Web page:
1. Langston Hughes was many things: a poet, a playwright, a newspaper columnist, a novelist.
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5. In 1926, poet Langston Hughes published "Dream Variations", a poem that imagines a time and place where African-Americans could finally be free.
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8. Langston Hughes wore many hats: writer, poet, world traveler, racial justice advocate, and central figure of the Harlem Renaissance.
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11. Langston Hughes found some new writers, among them James Baldwin, lacking in such pride, over-intellectual in their work, and occasionally vulgar.
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14. On May 22, 1967, Langston Hughes died in the Stuyvesant Polyclinic in New York City at the age of 65 from complications after abdominal surgery related to prostate cancer.
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15. Langston Hughes was attracted more to the African-American people and neighborhood of Harlem than to his studies, but he continued writing poetry.
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18. Langston Hughes moved to New York City as a young man, where he made his career.
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21. Langston Hughes transformed the bitterness which such themes generated in many African Americans of the day into sharp irony and humor.
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26. Langston Hughes titled this poem "Harlem" after the New York neighborhood that became the center of the Harlem Renaissance, a major creative explosion in music, literature, and art that occurred during the 1910s and 1920s.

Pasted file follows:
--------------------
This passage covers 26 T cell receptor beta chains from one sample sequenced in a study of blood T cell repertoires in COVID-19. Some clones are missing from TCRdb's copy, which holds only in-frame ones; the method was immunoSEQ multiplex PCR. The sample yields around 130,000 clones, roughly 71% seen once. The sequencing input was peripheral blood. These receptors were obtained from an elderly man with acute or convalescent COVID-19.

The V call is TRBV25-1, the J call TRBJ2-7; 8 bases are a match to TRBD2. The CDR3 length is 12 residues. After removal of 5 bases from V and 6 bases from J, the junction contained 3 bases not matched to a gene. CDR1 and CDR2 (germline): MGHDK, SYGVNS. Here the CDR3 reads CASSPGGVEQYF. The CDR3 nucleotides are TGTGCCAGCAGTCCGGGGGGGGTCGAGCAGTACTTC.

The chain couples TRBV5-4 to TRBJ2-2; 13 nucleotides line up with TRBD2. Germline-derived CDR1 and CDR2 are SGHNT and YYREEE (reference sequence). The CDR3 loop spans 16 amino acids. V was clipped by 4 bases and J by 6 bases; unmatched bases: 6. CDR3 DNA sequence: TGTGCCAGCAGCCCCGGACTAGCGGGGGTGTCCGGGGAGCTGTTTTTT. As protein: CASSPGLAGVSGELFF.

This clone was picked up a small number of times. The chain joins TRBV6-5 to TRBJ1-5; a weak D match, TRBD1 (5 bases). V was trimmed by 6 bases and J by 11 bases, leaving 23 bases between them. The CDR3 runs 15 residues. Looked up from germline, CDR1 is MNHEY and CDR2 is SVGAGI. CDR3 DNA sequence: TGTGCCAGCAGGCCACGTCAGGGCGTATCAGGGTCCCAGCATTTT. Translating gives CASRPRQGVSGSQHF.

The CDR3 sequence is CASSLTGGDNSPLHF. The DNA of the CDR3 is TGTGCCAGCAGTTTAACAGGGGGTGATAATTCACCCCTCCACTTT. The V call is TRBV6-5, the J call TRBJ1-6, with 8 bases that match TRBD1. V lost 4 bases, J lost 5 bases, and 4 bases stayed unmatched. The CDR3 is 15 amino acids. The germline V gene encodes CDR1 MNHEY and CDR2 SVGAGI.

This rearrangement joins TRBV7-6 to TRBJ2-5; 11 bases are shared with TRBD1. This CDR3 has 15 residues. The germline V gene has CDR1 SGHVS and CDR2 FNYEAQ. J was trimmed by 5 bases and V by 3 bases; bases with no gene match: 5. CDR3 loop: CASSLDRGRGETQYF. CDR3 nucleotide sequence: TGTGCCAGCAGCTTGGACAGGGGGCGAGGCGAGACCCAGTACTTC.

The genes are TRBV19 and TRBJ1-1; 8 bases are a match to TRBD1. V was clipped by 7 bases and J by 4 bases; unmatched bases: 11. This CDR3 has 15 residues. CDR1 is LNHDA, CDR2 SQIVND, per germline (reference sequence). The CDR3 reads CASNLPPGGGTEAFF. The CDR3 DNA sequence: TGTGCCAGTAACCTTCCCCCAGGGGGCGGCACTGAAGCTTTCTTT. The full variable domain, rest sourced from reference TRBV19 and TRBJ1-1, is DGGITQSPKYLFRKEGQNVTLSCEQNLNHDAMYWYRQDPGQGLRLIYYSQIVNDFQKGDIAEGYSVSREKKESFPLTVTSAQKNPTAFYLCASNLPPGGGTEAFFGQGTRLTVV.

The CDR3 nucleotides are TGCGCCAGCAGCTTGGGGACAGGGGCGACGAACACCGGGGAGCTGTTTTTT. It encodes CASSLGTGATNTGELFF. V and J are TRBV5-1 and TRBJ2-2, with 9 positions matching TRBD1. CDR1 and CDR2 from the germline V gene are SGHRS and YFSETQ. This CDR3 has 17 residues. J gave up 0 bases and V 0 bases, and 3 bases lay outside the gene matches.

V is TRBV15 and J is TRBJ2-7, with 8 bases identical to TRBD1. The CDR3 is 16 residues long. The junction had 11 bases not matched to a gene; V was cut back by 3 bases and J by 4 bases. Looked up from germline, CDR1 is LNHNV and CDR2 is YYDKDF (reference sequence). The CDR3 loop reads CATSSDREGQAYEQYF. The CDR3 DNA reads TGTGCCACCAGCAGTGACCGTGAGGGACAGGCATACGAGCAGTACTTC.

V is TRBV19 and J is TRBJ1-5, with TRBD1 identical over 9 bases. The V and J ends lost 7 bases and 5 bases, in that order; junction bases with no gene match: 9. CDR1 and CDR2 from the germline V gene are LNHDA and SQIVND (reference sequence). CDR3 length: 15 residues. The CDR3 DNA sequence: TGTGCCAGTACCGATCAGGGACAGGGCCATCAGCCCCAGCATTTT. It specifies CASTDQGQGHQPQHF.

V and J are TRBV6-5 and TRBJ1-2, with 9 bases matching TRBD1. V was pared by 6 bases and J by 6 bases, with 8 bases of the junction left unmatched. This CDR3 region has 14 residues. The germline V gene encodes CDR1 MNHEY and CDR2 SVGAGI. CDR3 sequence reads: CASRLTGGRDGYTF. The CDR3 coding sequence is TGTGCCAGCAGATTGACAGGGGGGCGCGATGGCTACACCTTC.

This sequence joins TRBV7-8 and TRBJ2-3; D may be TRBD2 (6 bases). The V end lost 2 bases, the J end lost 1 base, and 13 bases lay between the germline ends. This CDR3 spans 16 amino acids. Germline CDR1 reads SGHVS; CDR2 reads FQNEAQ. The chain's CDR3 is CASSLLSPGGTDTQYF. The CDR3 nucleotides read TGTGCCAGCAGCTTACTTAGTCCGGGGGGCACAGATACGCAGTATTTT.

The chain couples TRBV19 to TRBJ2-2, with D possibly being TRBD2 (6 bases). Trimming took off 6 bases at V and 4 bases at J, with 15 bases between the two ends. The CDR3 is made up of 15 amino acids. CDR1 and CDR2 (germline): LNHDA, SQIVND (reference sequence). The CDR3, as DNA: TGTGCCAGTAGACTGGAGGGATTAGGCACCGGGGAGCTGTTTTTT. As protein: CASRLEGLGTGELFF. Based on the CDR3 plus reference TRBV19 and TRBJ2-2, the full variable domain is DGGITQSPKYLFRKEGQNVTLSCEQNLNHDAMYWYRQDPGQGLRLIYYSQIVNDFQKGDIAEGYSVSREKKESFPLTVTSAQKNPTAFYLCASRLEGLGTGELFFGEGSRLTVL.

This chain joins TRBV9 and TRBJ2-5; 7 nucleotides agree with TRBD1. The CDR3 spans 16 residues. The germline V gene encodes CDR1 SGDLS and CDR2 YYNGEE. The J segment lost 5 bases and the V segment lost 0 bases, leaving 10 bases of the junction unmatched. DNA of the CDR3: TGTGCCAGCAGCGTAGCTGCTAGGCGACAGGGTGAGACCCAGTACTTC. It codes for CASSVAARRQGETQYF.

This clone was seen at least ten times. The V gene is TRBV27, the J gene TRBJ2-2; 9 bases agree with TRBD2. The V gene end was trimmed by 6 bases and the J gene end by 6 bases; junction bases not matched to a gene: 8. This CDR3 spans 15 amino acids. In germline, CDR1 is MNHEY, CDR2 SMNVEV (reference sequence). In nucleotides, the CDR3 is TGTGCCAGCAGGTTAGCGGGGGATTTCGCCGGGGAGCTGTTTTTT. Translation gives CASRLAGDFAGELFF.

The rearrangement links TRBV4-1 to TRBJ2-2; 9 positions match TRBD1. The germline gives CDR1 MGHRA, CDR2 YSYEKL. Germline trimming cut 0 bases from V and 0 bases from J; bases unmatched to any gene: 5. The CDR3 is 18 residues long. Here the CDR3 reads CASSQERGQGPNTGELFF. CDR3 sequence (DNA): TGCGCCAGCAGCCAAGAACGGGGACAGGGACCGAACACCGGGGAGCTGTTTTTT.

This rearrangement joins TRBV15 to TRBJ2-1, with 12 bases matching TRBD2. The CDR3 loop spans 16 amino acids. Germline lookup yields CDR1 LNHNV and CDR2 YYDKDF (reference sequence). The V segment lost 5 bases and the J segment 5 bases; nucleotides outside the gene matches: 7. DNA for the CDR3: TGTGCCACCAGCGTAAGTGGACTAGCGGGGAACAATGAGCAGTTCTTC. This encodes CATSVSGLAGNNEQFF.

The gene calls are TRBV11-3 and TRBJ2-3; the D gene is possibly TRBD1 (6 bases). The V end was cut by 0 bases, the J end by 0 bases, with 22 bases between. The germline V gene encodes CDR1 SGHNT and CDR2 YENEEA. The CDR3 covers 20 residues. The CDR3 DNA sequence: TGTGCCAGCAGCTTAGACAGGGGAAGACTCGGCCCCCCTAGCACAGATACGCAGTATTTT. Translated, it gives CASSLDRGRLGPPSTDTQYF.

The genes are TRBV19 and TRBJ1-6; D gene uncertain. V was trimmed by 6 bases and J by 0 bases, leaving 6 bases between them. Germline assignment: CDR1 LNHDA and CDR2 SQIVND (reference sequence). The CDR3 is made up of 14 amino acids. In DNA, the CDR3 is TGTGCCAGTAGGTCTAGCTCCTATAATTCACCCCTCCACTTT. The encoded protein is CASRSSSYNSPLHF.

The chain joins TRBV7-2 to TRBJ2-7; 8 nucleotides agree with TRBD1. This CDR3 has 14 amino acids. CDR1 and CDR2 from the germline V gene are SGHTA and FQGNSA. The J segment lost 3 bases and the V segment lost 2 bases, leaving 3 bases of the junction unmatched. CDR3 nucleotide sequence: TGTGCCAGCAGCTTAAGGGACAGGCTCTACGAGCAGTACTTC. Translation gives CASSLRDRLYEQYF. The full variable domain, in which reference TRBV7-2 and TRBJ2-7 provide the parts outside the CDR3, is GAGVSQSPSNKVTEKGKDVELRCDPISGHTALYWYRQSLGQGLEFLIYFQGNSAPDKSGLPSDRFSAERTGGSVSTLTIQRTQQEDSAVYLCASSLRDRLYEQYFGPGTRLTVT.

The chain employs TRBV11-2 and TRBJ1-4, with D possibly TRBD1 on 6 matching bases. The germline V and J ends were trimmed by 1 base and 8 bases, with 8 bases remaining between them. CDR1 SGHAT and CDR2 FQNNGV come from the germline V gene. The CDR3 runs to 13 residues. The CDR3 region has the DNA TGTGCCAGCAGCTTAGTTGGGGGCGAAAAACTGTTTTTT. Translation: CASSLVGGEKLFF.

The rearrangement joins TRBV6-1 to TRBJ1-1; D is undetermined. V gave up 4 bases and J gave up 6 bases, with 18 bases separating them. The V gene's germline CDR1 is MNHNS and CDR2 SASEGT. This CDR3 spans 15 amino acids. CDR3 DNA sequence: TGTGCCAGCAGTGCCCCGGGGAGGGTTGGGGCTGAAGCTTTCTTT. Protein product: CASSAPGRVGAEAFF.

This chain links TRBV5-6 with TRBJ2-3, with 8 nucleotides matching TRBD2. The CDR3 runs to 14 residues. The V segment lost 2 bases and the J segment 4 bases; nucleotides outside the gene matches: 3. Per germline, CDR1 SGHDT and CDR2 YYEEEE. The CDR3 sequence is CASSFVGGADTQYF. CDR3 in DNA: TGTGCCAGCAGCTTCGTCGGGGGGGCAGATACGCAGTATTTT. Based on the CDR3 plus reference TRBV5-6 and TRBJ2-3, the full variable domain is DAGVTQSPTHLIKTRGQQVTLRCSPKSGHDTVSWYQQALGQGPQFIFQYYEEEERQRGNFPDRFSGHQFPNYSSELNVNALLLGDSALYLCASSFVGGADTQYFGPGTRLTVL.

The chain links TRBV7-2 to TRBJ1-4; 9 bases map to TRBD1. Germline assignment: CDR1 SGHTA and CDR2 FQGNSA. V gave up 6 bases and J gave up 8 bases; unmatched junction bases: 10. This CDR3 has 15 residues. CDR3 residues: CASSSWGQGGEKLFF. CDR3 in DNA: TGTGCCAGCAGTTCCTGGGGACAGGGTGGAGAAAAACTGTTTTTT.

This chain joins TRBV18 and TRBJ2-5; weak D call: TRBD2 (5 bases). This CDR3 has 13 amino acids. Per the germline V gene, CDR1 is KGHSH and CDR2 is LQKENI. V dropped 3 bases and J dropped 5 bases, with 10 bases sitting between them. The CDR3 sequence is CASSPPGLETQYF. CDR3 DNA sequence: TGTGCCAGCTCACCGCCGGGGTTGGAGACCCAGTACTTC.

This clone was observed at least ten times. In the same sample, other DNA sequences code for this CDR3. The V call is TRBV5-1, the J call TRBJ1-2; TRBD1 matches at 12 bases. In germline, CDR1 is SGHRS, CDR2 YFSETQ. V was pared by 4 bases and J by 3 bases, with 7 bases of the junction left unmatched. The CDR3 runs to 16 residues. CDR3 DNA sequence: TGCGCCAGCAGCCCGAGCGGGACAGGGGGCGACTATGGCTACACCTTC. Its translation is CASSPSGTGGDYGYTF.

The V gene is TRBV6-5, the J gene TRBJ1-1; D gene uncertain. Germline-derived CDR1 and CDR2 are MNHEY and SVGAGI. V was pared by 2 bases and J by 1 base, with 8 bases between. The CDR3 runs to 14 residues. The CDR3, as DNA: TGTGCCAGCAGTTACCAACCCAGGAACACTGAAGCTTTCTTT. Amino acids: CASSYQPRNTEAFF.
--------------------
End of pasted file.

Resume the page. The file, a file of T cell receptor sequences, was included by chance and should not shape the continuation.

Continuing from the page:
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28. Langston Hughes was a key player in the Harlem Renaissance and became well-known after its zenith as a poet, civil rights activist, novelist, playwright, and journalist.
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29. In 1932, Langston Hughes went to the Soviet Union, where he worked as a journalist.
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30. Langston Hughes began to publish poems with the same passionate language and rhythms contained in the jazz and blues music he had heard in Harlem and Paris nightclubs.
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33. Langston Hughes was an integral part of the Harlem Renaissance, a period during the 1920s and 1930s that was characterized by an artistic flowering of African American writers, musicians, and visual artists.
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40. Langston Hughes stated that in retrospect he thought it was because of the stereotype that African Americans have rhythm.
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41. Langston Hughes is best known for his work during the Harlem Renaissance.
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45. Langston Hughes is most closely associated with his beloved Harlem, the community where he spent the majority of his adult life.
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46. Langston Hughes is well-documented as one of the most powerful voices to come out of the Harlem Renaissance movement.
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47. Langston Hughes died of complications from prostate cancer on May 22, 1967, in New York City.
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49. Langston Hughes continued to create his detailed portraits of Harlem life in Fine Clothes to the Jew, which features finely crafted poems written in the language of the streets.
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51. Langston Hughes was given a grand funeral that ended with the playing of Duke Ellington's "Do Nothing Until You Hear from Me", and then a small group of friends gathered to join hands and recite his early, celebrated poem "The Negro Speaks of Rivers" as his body was wheeled into a crematorium.